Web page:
A Russian RS-24 Yars intercontinental ballistic missile system rolls down the Red Square during a rehearsal for the Victory Day parade in Moscow, Russia, May 7, 2019. (Xinhua/Bai Xueqi)
"Russia's security will not suffer. After all, we have cutting-edge arms systems and they have our back," Putin said.
MOSCOW, Oct. 22 (Xinhua) -- Even if the New Strategic Arms Reduction Treaty (New START) with the United States expires, Russia can ensure its security with modern weapons, President Vladimir Putin said Thursday.
"We are not clinging to this treaty. If our partners consider it unnecessary, we cannot do anything to convince them otherwise," Putin said via a video conference at the 17th annual meeting of the Valdai Discussion Club, a Russian think tank.
"Russia's security will not suffer. After all, we have cutting-edge arms systems and they have our back," he said during a Q&A session.
At the same time, he expressed concern that if the New START terminates, the whole world will have no pact to restrain an arms race.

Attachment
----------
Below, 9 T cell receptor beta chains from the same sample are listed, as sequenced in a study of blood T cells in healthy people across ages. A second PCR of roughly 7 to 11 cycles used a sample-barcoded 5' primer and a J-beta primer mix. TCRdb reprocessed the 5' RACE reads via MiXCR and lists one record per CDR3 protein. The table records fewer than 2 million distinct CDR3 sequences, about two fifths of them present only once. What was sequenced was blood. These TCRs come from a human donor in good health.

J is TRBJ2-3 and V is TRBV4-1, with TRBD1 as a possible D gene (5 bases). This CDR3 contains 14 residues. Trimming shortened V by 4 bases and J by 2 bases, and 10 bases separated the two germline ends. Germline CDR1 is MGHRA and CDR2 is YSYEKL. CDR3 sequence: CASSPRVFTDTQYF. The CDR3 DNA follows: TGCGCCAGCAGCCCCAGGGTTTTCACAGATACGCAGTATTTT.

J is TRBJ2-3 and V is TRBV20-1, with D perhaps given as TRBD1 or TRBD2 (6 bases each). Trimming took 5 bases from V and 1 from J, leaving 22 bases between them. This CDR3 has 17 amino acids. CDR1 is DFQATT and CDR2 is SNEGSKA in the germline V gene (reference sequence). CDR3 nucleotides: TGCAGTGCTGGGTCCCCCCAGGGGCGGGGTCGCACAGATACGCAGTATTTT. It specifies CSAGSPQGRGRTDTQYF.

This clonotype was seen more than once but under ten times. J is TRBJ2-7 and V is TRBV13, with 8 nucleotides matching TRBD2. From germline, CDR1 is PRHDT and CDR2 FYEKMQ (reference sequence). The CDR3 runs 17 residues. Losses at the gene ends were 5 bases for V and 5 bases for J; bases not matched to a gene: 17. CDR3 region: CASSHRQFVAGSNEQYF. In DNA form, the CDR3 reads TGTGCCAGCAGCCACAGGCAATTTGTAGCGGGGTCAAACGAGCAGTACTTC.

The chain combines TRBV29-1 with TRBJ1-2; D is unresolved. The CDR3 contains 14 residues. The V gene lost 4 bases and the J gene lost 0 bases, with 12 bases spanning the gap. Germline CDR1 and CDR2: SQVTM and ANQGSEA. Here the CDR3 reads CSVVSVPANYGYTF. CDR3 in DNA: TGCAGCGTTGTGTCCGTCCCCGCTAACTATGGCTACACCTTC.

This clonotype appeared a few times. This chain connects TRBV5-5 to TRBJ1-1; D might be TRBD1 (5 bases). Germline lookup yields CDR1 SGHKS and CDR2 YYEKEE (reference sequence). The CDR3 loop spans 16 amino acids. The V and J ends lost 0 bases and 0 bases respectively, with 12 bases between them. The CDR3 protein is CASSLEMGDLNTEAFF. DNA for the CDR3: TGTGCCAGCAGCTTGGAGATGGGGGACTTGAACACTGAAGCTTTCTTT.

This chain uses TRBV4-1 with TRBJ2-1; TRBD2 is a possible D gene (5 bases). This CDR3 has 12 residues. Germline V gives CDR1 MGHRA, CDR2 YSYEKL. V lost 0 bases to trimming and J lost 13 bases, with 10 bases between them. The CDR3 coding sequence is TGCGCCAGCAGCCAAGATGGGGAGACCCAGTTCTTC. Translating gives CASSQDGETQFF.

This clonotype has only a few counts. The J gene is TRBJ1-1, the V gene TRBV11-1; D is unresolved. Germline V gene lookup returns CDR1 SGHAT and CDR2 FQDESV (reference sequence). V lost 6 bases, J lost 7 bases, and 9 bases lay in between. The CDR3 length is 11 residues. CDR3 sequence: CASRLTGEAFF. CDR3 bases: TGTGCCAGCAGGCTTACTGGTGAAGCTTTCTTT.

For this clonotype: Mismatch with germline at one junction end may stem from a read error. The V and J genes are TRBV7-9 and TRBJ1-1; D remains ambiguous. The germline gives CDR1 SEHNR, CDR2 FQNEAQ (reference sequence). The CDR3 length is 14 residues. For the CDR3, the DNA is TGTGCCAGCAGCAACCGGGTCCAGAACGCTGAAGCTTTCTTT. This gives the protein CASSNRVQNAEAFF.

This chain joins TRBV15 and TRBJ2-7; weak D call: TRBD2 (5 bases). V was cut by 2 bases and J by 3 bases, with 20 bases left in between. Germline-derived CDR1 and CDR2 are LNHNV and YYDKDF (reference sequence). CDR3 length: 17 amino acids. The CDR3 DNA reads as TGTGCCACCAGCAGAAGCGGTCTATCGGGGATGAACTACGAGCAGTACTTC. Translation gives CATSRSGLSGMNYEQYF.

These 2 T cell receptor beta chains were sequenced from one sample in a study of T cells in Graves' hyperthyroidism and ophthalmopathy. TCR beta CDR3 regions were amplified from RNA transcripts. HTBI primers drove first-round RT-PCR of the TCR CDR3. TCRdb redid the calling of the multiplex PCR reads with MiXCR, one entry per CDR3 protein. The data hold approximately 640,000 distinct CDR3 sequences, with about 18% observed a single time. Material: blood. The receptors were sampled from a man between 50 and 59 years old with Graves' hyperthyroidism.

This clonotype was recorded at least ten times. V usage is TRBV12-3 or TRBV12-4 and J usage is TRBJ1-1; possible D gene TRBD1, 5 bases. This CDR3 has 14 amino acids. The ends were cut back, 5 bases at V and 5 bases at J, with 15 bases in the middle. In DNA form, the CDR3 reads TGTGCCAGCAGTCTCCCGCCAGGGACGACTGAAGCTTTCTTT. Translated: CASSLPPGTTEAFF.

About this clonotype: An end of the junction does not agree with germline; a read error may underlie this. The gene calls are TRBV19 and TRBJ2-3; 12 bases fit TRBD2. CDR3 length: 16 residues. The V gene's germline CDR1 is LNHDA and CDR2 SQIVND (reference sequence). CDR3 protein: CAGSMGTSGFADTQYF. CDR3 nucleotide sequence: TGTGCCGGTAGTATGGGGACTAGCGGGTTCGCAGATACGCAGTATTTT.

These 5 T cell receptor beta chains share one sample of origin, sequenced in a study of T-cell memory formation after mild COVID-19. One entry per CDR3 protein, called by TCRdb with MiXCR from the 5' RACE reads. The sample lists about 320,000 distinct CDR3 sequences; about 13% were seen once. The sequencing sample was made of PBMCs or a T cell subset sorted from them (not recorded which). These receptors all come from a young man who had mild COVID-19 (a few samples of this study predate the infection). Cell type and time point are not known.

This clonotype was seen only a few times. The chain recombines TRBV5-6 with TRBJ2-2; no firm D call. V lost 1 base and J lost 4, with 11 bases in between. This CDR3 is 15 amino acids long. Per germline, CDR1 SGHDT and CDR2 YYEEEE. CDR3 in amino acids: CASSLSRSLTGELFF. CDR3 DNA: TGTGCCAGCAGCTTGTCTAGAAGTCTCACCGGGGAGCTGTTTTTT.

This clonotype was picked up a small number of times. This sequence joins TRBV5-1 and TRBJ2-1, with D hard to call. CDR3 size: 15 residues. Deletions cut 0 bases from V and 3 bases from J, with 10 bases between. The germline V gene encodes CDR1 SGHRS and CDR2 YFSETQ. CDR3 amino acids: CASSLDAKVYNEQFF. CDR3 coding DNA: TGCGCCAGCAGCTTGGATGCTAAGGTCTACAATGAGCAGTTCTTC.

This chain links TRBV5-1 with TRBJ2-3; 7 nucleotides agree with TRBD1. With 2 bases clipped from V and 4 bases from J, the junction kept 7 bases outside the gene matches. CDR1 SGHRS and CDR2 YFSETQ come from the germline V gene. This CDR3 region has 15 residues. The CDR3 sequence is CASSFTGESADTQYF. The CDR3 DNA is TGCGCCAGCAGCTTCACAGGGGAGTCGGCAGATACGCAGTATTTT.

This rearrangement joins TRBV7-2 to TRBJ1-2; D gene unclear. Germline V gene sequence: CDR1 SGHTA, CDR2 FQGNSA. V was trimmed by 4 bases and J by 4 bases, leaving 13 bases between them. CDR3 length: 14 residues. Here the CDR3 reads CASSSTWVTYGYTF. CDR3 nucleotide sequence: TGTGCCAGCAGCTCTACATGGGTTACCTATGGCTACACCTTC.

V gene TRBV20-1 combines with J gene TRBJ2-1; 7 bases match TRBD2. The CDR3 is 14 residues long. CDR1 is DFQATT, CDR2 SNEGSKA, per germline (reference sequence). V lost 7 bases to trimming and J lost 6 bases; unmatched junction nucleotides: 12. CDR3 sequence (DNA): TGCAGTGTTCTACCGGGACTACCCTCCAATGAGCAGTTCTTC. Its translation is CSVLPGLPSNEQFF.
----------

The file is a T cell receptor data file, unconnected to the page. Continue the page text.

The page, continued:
According to Putin, there were no substantial talks on this issue in the past as Russia's partners dodged such discussions.
Earlier this week, the Russian Foreign Ministry said that the country is ready to freeze its existing number of nuclear warheads along with the United States in order to extend the New START by one year.
The U.S. State Department then said it appreciated Russia's willingness to make progress on nuclear arms control.
In 2010, Washington and Moscow signed the New START, which stipulates limits to the numbers of deployed nuclear warheads and strategic delivery systems by both. The New START, the last remaining nuclear arms control treaty in force between the two nuclear superpowers, will expire on Feb. 5, 2021.
The agreement can be extended by a maximum of five years with the consent of the two countries. Without an extension, the U.S. and Russian nuclear arsenals would be unchecked for the first time since 1972. ■